[06:55:07] It's about respecting the people who put me here and the media is trying to demean that, by demeaning the size of the crowd. Is that something that is important to this man, his advocacy and protection of others?

ANTONIO: Well, I don't know that it's to protect others, but it's a brilliant rhetorical strategy. You can always shift the focus, so if people are saying, "well, Donald, you are very self referential, this is all about your ego", he can say, "Well, no, it's about all these people who supported me", and to a degree, that's true. But it really often comes back to him and he wants us to see the world

through his eyes. And in his eyes, he is a spectacular success and I'm sure within he was speaking that day and looked out on the crowd that he could see, it was really big and really inspiring to him and those are the folks who supported him. So, he also, he enlists them against the media and against the press and even against the National Park Service.

HARLOW: You know, I spent a large part of this week, Chris and I were talking about it, in Kentucky, in a tiny town in Kentucky. And this is Trump country, right?

And many of them have a real distaste for media, a real distaste for CNN. I had a long dialogue with a lot of them. But I got it. You know, I felt what they were feeling.

And whether everything they said was factual or not about the media, the president is reiterating what a lot of those folks are saying. My question to you, though, Gwen, is what is the end game for him, in fighting this, what he calls a war with the media? What do you think the end game is? Is he just voicing what those folks are saying, or is there something else here?

BLAIR: He's in charge. That's what he's saying. He's going to dominate the story. And he doesn't -- people who are critical the press, which he takes as critical, if there is a questioning, if there is a pushback, that shows he's -- that could show that could show he is a loser.

And he can't, they have to keep undermining the legitimacy of the press. He has to keep going after the media.

This is an old Republican strategy. He didn't invent it. It's usually, it goes very well and again, it's distracting. It takes us away from what about those tax returns?

CUOMO: Both side go after the press, though. You know, in truth the Obama administration was no congratulatory effect on the media either. This is just more and more extreme and more angry than we've seen in the past.

Michael, as you know, I've known the president I've known his family for many, many years. He has always been a source for people to go to for how to deal two a bad situation with the press. He hasn't known as a sage, that you go to Donald Trump and he'll tell you who you to deal two a bad situation.

Why do you think it is that he's putting himself in bad situations now? I don't think he would give others the advice that he seems to be following right now, that he had all these executive orders that could have made him look so productive this week. In fact, he was. But he's chasing phantom illegal voters, going at park size. Why would he do that to himself?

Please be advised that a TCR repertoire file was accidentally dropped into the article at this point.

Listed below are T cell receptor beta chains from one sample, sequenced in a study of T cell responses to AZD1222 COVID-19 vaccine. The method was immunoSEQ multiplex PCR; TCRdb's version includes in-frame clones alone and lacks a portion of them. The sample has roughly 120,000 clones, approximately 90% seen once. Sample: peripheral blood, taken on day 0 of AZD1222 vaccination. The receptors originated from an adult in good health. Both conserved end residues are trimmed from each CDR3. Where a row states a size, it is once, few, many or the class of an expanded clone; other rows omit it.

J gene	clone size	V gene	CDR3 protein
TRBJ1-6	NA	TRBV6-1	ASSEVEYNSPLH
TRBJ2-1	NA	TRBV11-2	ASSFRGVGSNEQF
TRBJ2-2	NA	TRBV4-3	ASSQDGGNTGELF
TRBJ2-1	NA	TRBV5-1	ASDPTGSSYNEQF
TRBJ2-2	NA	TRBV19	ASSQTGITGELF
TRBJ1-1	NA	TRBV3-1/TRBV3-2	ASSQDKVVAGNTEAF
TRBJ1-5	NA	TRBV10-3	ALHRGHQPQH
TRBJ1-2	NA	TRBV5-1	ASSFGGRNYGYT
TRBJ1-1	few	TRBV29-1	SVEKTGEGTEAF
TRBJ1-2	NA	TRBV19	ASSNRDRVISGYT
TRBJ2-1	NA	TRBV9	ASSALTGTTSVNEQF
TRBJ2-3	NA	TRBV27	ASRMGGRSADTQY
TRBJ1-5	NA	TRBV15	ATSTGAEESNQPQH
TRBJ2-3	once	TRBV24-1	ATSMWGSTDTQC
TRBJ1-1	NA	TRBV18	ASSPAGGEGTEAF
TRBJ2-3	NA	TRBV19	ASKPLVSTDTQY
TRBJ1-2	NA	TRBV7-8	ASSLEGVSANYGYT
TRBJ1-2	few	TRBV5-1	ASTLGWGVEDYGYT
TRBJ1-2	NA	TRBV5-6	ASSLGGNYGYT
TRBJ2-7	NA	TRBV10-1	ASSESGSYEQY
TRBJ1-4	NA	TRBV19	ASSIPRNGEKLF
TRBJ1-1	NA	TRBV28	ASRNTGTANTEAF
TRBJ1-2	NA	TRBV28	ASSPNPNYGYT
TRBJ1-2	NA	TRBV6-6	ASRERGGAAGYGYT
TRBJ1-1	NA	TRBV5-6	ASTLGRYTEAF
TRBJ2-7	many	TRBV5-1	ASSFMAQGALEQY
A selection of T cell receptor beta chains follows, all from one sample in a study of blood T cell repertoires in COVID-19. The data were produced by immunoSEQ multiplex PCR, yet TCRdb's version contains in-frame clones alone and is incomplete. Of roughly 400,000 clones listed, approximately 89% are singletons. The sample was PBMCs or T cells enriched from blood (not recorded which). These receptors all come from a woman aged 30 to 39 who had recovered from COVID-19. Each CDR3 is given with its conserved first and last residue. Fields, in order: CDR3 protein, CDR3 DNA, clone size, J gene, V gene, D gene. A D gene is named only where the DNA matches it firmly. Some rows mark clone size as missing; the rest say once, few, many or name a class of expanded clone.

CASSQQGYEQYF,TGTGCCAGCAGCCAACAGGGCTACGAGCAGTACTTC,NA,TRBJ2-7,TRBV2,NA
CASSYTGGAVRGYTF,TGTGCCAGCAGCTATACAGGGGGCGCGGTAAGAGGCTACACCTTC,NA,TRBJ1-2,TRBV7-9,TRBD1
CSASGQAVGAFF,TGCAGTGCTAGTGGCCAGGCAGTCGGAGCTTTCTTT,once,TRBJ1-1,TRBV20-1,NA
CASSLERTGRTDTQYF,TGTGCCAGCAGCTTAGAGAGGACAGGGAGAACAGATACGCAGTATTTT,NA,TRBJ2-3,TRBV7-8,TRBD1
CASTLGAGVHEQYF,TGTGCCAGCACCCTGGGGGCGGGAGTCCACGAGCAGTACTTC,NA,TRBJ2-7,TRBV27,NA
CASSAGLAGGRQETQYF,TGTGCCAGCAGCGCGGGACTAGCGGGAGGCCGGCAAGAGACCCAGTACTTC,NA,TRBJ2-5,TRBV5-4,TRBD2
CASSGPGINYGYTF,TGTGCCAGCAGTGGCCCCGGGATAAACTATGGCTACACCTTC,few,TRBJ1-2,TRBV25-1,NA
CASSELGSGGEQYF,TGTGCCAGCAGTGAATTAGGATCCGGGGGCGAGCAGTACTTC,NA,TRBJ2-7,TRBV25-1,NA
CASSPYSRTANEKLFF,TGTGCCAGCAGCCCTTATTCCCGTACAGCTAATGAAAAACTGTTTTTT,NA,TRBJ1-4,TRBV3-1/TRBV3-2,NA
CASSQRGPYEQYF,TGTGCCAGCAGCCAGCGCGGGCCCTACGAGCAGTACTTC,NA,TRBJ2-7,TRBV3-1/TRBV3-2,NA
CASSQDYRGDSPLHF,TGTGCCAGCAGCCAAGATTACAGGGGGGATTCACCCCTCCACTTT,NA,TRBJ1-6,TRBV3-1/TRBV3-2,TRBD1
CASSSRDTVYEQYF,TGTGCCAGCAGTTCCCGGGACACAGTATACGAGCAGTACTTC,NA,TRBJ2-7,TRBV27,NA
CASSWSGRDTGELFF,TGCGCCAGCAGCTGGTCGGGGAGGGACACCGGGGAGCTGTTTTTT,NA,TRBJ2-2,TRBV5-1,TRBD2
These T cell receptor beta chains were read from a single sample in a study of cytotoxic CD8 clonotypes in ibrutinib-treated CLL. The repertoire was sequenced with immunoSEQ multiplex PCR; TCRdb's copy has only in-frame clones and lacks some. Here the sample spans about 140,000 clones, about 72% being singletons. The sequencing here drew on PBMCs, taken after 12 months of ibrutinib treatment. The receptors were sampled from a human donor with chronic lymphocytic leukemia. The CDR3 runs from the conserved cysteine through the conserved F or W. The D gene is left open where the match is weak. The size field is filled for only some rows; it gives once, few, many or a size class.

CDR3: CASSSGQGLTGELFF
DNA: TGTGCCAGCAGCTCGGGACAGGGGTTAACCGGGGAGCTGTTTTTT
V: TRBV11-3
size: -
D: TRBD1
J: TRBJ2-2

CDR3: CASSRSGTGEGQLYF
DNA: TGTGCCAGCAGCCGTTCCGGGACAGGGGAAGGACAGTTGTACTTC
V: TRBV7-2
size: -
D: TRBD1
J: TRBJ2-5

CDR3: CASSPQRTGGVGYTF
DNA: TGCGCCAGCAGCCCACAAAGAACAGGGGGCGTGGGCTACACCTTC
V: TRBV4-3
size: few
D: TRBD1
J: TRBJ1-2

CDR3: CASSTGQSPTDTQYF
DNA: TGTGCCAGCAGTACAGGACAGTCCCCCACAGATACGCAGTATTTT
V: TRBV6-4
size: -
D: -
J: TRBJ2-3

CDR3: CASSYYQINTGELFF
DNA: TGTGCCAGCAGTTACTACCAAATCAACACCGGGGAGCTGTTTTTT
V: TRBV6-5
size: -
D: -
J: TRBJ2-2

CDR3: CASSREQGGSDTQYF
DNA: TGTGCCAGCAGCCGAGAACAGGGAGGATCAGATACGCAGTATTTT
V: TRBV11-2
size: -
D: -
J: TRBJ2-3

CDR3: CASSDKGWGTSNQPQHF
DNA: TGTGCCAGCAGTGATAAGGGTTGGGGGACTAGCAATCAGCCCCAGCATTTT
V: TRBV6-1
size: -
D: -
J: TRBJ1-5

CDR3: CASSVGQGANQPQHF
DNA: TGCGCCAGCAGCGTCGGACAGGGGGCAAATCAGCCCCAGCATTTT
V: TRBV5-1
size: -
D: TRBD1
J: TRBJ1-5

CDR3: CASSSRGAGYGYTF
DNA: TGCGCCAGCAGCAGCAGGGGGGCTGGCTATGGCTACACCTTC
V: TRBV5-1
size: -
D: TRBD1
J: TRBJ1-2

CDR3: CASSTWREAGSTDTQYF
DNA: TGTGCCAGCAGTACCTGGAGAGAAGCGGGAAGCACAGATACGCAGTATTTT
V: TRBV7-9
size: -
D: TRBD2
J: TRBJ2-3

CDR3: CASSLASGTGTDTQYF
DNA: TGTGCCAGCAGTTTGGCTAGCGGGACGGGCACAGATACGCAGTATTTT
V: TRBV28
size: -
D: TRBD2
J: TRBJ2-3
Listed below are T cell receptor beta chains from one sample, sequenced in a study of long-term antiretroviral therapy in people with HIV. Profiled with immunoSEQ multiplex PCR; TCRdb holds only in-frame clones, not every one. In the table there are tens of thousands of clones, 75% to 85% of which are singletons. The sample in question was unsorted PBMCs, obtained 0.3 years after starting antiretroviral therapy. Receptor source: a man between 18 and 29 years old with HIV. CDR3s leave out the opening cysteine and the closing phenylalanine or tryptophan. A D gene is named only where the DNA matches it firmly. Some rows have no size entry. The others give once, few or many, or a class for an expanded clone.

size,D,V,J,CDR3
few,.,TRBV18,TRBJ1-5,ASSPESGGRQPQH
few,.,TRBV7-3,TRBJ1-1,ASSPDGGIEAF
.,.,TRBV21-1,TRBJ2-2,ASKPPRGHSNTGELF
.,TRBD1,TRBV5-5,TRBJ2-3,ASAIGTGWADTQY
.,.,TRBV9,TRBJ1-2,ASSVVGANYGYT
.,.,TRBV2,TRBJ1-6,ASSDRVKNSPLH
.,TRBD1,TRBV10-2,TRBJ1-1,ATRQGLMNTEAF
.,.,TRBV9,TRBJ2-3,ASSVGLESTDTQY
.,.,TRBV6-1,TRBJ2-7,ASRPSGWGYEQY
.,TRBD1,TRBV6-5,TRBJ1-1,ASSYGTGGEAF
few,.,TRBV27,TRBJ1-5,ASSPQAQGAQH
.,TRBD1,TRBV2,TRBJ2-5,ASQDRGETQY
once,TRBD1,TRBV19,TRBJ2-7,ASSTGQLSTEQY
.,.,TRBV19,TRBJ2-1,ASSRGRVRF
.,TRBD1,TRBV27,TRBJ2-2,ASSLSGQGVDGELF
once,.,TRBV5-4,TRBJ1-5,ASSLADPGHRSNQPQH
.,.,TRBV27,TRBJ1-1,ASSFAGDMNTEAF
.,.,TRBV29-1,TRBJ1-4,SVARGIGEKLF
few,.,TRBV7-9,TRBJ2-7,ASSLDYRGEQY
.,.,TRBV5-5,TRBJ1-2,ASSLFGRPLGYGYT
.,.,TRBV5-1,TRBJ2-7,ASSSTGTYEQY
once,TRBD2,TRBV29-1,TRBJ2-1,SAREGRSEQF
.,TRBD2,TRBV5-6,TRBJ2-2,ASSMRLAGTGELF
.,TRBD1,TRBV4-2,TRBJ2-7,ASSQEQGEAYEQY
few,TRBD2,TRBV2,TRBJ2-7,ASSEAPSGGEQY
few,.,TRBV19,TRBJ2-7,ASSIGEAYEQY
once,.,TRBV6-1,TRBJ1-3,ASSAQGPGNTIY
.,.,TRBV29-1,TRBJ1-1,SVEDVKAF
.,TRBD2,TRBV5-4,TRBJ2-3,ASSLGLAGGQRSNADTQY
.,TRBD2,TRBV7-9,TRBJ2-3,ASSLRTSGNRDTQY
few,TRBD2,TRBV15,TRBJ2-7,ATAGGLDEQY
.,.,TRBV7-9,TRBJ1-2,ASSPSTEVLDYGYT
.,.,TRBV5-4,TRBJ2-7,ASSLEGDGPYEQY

ANTONIO: Well, I think he's easily distracted, you know, this guy does seem to have attention deficit disorder. So, a shiny object will catch his attention.

But the other thing that is true about Trump is that he's a guy who wants to pose as a fighter. So this gives him somebody to fight if the media is going to be an easy target to fight. He knows that everyone will follow him, all of his supporters will line up against the media as well. They've almost been conditioned to see the enemy as the press.

So, as long as you are looking at this battle, which is exciting and he can seem commanding, you're not looking at anything else and it's comfortable for him. Most of us don't like the fight. But I think he really relishes it. So, this is his set point.

HARLOW: Guys, thank you very much. I wish we had more time. We appreciate your insight, you both wrote entire books on the man. Thank you.

CUOMO: People like to write a lot of this off as critics saying it's a sign of intelligence. A big mistake -- the president of the United States is a very intelligent man, which makes this more worrisome, frankly.


CUOMO: Thanks to our international viewers for watching. CNN "NEWSROOM" is going to begin for you in just moments.

For our U.S. viewers, we have some news for you. NEW DAY continues right now.



CUOMO: The president's very public diplomatic rift with Mexico.

TRUMP: The American people will not pay for a wall. And I made that clear to Mexico.

UNIDENTIFIED MALE: It's something we would not do, will never do.

UNIDENTIFIED FEMALE: The White House floating a 20 percent tax on imports from Mexico.

TRUMP: Unless Mexico is going to treat the United States with respect, such a meeting would be fruitless.